Thursday, November 26, 2009

Divorced During the Holidays

At first I was afraid I was petrified
Kept thinkin’ I could never live without you by my side
But then I spent so many nights
Thinkin’ how you did me wrong
And I grew strong and I learned how to get along…

Okay. This basically sucks at the beginning. You haven’t figured out what to do when the holidays are not as before. Generally speaking, we don’t like change and this is a whopping one.

You have the kids, you don’t have the kids, you have the kids but not the ex who you miss, you have the kids but not your ex-sister-in-law who you loved like a sister. The list goes on and on. You cook but now there’s no one to appreciate it. He cooked and now the food is like a Cracker Barrel Thanksgiving, no offense intended for those who love said meal.
What to do?

Do what you do to de-stress. Run, yogacize, read a trashy novel, do crossword puzzles, listen to music (the up kind).
Create new rituals. Go out instead of cooking. Cook instead of going to the in-laws (now ex of course). Go away instead of staying home. Stay home instead of going away. You get the idea.
Look good. No look great! It helps.
Accept the new. Just try.  There’s no turning back now. It is what it is. The papers are signed, the moves have taken place. This is your life. Make it a great one.

Remember why you made the choices you made. You decided to do it this way for good reasons. What were those reasons? OR, stuck with a change you didn’t want? Embrace it. It was probably meant to be anyway, wasn’t it?

And you can always try Gloria Gaynor, I Will Survive.

Monday, August 31, 2009

Divorced? Wake up and smell the coffee

Launching a new blog is like…well, it’s unlike anything else in my experience. It may be a bit like starting a new research or writing project. You have an idea, but it’s time to make the commitment and get going. So I had the idea for this blog, but how to begin? Gratitude, rage, resilience, hurt, bounce-back, disappointment? And it finally came to me.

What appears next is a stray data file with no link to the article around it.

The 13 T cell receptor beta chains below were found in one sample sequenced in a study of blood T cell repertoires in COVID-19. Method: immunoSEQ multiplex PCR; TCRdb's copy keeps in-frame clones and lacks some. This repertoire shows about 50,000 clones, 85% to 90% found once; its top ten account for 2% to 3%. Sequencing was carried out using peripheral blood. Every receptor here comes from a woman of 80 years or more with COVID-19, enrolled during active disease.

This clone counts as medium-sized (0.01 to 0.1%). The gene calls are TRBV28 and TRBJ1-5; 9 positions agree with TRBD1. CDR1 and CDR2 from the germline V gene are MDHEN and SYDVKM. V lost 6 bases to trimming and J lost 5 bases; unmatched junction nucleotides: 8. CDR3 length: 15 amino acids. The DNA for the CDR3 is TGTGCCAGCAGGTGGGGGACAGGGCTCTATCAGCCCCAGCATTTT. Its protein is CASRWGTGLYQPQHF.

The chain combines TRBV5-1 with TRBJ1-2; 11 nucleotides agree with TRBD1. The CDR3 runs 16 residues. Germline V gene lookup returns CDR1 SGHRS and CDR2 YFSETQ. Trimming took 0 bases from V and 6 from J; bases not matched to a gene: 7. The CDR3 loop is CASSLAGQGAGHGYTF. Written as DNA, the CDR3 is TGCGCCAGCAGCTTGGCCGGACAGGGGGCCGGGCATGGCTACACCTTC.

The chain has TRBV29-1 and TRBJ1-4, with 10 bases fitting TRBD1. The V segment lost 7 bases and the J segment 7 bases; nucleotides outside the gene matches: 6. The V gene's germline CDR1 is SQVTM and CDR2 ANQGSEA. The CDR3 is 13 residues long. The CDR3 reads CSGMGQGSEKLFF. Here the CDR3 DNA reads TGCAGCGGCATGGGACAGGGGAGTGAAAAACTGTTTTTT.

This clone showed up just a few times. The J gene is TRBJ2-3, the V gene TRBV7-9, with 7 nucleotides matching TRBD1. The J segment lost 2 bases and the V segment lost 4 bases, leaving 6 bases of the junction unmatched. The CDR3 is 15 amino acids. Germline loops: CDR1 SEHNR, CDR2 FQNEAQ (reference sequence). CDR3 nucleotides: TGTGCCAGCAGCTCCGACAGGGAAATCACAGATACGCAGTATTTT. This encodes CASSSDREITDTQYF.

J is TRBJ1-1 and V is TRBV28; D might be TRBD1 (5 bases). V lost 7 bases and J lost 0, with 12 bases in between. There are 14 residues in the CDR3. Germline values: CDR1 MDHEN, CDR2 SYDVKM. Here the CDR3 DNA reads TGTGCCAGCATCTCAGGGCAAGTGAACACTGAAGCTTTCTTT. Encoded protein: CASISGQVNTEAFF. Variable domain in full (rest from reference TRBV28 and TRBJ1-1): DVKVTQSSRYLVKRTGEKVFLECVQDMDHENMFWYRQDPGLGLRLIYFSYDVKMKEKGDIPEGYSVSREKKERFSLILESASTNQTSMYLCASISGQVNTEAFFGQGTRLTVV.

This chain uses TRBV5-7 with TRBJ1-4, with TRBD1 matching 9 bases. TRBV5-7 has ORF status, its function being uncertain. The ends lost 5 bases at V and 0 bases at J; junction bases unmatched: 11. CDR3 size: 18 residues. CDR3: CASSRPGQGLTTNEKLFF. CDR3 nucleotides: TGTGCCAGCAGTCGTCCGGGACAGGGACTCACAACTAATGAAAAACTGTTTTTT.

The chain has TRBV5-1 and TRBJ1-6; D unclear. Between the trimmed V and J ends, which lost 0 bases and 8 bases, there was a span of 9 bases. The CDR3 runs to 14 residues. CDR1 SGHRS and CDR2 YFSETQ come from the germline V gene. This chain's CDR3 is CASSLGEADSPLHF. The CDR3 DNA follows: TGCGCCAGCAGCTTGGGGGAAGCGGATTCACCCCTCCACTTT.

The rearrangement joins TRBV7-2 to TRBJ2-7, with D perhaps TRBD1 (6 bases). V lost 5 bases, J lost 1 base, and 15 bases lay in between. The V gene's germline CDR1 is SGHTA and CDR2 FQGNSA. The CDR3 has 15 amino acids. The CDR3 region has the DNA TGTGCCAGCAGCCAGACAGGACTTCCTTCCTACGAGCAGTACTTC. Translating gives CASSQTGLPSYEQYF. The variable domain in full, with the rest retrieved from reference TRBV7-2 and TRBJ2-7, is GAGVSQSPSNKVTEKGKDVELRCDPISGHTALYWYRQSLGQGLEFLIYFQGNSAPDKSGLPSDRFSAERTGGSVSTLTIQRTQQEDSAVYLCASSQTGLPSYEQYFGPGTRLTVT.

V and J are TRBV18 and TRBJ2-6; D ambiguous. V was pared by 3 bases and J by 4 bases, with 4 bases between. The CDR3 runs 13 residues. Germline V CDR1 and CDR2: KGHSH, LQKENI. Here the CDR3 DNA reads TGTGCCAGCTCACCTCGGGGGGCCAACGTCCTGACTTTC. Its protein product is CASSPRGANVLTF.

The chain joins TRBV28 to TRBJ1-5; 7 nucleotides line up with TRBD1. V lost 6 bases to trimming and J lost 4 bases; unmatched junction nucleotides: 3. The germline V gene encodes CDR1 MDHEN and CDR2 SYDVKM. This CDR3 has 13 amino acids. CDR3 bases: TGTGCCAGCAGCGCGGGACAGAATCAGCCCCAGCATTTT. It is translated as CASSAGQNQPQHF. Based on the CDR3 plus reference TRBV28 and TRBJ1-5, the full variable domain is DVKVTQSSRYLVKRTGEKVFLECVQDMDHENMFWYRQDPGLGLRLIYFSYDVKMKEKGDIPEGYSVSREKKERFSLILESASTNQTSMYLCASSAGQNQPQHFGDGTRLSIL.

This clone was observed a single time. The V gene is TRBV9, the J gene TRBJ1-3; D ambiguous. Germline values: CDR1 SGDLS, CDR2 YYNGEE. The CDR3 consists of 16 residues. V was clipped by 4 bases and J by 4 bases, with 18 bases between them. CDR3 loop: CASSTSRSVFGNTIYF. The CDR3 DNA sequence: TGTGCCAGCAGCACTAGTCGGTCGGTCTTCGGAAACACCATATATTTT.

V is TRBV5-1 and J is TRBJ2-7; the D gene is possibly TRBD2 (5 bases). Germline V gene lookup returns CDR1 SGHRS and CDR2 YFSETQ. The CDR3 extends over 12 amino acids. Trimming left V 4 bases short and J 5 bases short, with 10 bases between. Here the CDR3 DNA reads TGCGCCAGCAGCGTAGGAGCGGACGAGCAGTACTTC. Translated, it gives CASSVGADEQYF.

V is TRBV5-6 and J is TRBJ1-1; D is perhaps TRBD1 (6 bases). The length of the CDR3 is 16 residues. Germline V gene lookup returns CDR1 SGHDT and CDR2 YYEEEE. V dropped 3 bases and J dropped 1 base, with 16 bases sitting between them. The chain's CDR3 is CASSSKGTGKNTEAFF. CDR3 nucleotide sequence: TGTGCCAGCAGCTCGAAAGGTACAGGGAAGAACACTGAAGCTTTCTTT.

There are three books that have been sitting on my “to-read” shelf for about six years. It’s about the length of time I’ve been separated/divorced. One is by Maxine Kumin called Inside the Halo and Beyond. The Anatomy of a Recovery. It’s about her recovery from a spinal cord injury. Another is John Bayley’s Elegy for Iris, written about his wife, Iris Murdoch, and her devastating decline with Alzheimer’s disease. The last, Still Me, is Christopher Reeve’s autobiography; need I say more on that one?

What might we conclude? Perhaps that I was damn depressed when I heard or read about these, thought they were interesting enough to read, and purchased them. Thankfully, I knew better than to actually attempt to read them at the time. I also knew better than to read The First Wives’ Club, which a friend “kindly” sent me, even though I wasn’t a first wife. I guess she figured that, as many years as I’d been married, I was close enough. 

The point is that divorce is often like a death, terrible illness or injury. It’s feels tragic. There’s doubt about our own capacity to recover. There’s a question as to whether to wallow, wallop or wake up (as in smell the coffee). I’m here to tell you that I could read all these books now with equanimity, as a coach, divorced person and psychologist, trying to learn about survivors. Of which I am one myself. You can be one too. 

For a little inspiration, try Elizabeth Gilbert’s Eat, Pray, Love